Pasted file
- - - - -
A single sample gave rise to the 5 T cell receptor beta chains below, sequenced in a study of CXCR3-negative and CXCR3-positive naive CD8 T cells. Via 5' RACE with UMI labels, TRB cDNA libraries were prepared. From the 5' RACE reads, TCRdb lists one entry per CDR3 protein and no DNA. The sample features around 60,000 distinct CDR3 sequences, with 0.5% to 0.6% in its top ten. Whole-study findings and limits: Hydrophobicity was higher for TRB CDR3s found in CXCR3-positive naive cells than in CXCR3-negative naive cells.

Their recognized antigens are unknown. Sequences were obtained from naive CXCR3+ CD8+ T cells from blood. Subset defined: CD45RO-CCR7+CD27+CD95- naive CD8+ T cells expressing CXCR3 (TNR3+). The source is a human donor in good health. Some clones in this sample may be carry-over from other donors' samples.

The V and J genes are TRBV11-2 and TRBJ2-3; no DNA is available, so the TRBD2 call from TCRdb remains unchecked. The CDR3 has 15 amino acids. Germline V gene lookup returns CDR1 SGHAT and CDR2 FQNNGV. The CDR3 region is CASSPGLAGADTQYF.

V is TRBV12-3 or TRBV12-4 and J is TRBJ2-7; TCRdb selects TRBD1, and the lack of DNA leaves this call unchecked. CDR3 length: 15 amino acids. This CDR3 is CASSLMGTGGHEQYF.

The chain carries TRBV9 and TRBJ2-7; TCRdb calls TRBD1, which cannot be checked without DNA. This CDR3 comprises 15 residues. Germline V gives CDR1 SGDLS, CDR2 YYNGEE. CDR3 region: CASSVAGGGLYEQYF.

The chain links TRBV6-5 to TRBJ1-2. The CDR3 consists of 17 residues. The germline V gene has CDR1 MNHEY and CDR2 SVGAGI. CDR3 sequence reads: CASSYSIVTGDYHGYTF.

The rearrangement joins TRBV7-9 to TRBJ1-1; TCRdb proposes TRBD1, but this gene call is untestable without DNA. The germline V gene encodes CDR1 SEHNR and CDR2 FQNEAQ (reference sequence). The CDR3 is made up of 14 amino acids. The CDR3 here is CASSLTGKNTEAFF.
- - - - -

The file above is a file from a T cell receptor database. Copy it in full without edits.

A single sample gave rise to the 5 T cell receptor beta chains below, sequenced in a study of CXCR3-negative and CXCR3-positive naive CD8 T cells. Via 5' RACE with UMI labels, TRB cDNA libraries were prepared. From the 5' RACE reads, TCRdb lists one entry per CDR3 protein and no DNA. The sample features around 60,000 distinct CDR3 sequences, with 0.5% to 0.6% in its top ten. Whole-study findings and limits: Hydrophobicity was higher for TRB CDR3s found in CXCR3-positive naive cells than in CXCR3-negative naive cells.

Their recognized antigens are unknown. Sequences were obtained from naive CXCR3+ CD8+ T cells from blood. Subset defined: CD45RO-CCR7+CD27+CD95- naive CD8+ T cells expressing CXCR3 (TNR3+). The source is a human donor in good health. Some clones in this sample may be carry-over from other donors' samples.

The V and J genes are TRBV11-2 and TRBJ2-3; no DNA is available, so the TRBD2 call from TCRdb remains unchecked. The CDR3 has 15 amino acids. Germline V gene lookup returns CDR1 SGHAT and CDR2 FQNNGV. The CDR3 region is CASSPGLAGADTQYF.

V is TRBV12-3 or TRBV12-4 and J is TRBJ2-7; TCRdb selects TRBD1, and the lack of DNA leaves this call unchecked. CDR3 length: 15 amino acids. This CDR3 is CASSLMGTGGHEQYF.

The chain carries TRBV9 and TRBJ2-7; TCRdb calls TRBD1, which cannot be checked without DNA. This CDR3 comprises 15 residues. Germline V gives CDR1 SGDLS, CDR2 YYNGEE. CDR3 region: CASSVAGGGLYEQYF.

The chain links TRBV6-5 to TRBJ1-2. The CDR3 consists of 17 residues. The germline V gene has CDR1 MNHEY and CDR2 SVGAGI. CDR3 sequence reads: CASSYSIVTGDYHGYTF.

The rearrangement joins TRBV7-9 to TRBJ1-1; TCRdb proposes TRBD1, but this gene call is untestable without DNA. The germline V gene encodes CDR1 SEHNR and CDR2 FQNEAQ (reference sequence). The CDR3 is made up of 14 amino acids. The CDR3 here is CASSLTGKNTEAFF.